child learning to shoot with gun

Just Shoot the B**tards!

In gun-shy Australia, where even paintball and imitation guns are generally banned from public hands, it’s a bold proposal.

But that hasn’t stopped Queensland MP Bob Katter from making it.

Katter says he wants Aussie children taking on the responsibility of cane toad bounty hunters, arming the three-foot soldiers with low-powered air rifles.

Their reward? 40 cents a toad.

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Children to combat cane-toad pest problem

Katter’s $2 million de-caning mission, as reported by AAP, comes in yet another desperate bid to save the environment from this introduced pest.

Ironically, the cane toad was brought from Central America back in 1935 to help combat the destructive beetles who were destroying sugar cane crops across Queensland. And now, the pest hunters have become the pests themselves.

Perhaps this is the thought that ran through Mr Katter’s head when devising this plan, giving ‘pesty’ children a real-life weapon and target, sending them into the real world, and giving them a real task to complete.

In other words, a real-life video game that the kids can profit from.

As Katter told reporters in Townsville this week, ‘it’ll give a bit of fun for our kids and a bit of pocket money for them as well’.

But mention the word ‘rifle’ and trigger warnings are set off left, right and centre. After all that’s been going on in the world, the last thing we’d want to do is retract our anti-gun stance.

Katter, however, laughed away these concerns, insisting the weapons are so low-powered that they’re essentially ‘harmless’.

Some of my friends have tried to hurt people but that’s not going to happen — they’re pretty harmless.’

Rather than promoting violent behaviour and adding danger to the lives of our little ones, Katter believes this cane toad hunting scheme will bring nothing but positivity, teaching children the true value of money while helping the environment.

Is this the best plan we have?

Another point in favour of this plan is its simplicity, as Katter also notes (reported by AAP):

Up close it’s just squeeze the trigger — end of story.

That’s simple instead of running around with golf clubs and spades, plastic bags and suffocating and pouring stuff on them — it’s just not working.’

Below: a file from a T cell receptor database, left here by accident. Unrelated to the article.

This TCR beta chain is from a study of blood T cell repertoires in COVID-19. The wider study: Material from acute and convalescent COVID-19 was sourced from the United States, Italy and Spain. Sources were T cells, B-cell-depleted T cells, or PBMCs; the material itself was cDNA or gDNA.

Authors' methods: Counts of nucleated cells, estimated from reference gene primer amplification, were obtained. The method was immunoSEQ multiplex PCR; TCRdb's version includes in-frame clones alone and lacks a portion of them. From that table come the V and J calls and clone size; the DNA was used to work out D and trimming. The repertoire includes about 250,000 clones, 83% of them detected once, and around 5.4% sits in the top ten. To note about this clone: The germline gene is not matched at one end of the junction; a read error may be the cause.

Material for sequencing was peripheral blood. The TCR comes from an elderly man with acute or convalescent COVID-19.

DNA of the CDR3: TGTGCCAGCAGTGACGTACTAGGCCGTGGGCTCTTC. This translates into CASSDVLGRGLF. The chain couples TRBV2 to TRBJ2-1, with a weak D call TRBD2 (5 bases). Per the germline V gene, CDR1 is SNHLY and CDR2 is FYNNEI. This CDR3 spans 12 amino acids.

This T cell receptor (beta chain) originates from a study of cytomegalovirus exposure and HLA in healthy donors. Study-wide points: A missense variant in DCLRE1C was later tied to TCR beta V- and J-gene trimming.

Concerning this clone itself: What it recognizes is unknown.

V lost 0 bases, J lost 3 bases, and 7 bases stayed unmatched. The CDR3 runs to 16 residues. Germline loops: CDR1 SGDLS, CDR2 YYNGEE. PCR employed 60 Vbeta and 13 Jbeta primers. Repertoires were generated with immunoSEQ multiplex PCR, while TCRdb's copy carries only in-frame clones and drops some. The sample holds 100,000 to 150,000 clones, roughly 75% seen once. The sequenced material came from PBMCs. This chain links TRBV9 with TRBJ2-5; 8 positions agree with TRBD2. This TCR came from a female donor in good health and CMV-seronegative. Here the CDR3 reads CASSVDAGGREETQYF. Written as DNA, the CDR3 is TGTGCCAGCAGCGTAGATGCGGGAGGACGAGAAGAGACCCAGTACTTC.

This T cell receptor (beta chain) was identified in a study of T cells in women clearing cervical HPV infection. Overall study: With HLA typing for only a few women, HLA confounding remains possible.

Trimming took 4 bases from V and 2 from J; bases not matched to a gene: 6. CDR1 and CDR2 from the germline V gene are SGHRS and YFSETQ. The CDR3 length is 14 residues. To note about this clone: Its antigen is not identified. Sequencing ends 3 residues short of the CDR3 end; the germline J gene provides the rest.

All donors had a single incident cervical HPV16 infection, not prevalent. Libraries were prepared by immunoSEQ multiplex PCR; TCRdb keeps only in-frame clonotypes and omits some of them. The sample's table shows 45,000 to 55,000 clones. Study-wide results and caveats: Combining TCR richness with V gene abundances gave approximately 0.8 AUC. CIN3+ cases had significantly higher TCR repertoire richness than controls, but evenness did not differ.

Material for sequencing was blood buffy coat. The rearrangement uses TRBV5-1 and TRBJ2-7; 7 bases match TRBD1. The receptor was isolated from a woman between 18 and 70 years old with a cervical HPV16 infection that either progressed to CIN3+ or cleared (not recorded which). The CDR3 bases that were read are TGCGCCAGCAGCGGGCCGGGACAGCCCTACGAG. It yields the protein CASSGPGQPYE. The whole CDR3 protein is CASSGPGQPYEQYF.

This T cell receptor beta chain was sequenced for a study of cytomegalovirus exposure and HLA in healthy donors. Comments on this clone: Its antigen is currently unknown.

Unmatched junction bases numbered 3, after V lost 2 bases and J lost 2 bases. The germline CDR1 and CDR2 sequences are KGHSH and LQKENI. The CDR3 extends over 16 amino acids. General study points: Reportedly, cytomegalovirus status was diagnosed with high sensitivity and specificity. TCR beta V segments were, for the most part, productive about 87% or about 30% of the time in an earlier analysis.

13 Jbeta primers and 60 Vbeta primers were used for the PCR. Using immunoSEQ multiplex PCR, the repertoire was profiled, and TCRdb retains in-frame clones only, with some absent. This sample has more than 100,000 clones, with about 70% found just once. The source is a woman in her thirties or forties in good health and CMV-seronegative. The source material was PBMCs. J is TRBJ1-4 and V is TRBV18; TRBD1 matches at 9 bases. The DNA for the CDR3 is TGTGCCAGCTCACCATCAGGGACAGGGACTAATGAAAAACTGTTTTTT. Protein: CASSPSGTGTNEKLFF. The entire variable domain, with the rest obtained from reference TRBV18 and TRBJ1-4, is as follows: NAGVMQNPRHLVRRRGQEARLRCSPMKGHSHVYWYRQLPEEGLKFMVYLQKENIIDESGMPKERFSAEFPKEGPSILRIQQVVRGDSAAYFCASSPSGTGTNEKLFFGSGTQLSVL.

Katter’s scheme has been put alongside Pauline Hanson’s 10-cent toad bounty for comparison. The One Nation leader wrote to Prime Minister Scott Morrison proposing a three-month summer program of toad-catching.

Naturally, holes in Hanson’s plan were pointed out, the most significant of which was its inefficiency. Experts believe three months of toad catching would not effectively combat the rapid breeding rate of the cane toads, as ABC has reported.

But its appeal to the public is also hard to spot, with Professor Capon of the University of Queensland pointing out:

If you translate the 10 cents per toad down to an hourly rate, you know you’re offering to pay people one or two dollars an hour to go and catch toads.’

Granted, 40 cents is also quite low. But not in the eyes of pocket-money-hungry children.

Still, it will be a big push getting this cane toad bounty plan off the ground.

For, as Professor Capon also notes:

If taking out adult toads was going to have been the nirvana that a bounty suggests it would have already have happened.

The same amount of effort that we put into collect say 100 adult toads, with the right technology you can collect 100,000 tadpoles.

Maybe ‘point and shoot’ isn’t the way to go for this particular environmental issue, no matter how beneficial it could be.

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The Australian Tribune Editorial

The Australian Tribune Editorial

The Australian Tribune is an unorthodox news service. Your Australian Tribune editorial team deliver the unfiltered stories that could impact your daily life — political and economic stories you’re unlikely to get anywhere else. And we’re not afraid to step on some toes to do it. We are honest, conservative and never dull. We are an independent service, meaning we don’t answer to shareholders or outside advertisers. This helps avoid conflicts of interest that inhibit mainstream sources, which keeps our voice independent. The Australian Tribune is owned and operated by Port Phillip Publishing.
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